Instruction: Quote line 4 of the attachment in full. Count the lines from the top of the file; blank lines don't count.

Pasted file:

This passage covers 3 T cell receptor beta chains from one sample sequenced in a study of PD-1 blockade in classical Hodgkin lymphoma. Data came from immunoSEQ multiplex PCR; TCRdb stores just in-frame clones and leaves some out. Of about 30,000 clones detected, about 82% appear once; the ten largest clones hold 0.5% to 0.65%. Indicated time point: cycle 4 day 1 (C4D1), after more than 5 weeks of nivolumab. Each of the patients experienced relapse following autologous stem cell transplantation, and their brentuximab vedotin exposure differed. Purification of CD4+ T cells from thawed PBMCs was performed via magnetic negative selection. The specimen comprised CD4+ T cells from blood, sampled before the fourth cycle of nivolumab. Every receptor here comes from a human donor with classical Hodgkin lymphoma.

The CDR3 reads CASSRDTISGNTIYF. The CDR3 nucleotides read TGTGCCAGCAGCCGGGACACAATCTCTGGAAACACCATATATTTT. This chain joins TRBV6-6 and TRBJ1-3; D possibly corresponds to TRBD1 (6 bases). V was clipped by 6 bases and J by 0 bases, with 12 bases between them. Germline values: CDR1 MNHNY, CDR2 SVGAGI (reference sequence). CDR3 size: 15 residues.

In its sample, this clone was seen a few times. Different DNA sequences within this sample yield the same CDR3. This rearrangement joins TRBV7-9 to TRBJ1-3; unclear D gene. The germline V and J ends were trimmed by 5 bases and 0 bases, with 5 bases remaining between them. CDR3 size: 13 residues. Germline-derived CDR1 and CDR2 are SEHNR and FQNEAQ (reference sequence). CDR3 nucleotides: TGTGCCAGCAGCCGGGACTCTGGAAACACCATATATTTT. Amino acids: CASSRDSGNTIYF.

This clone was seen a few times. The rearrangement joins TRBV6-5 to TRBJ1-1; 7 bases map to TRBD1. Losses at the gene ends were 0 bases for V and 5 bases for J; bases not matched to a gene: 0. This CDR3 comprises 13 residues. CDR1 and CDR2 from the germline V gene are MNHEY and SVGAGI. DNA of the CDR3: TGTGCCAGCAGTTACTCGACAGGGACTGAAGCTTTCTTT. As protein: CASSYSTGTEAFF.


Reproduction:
This clone was seen a few times. The rearrangement joins TRBV6-5 to TRBJ1-1; 7 bases map to TRBD1. Losses at the gene ends were 0 bases for V and 5 bases for J; bases not matched to a gene: 0. This CDR3 comprises 13 residues. CDR1 and CDR2 from the germline V gene are MNHEY and SVGAGI. DNA of the CDR3: TGTGCCAGCAGTTACTCGACAGGGACTGAAGCTTTCTTT. As protein: CASSYSTGTEAFF.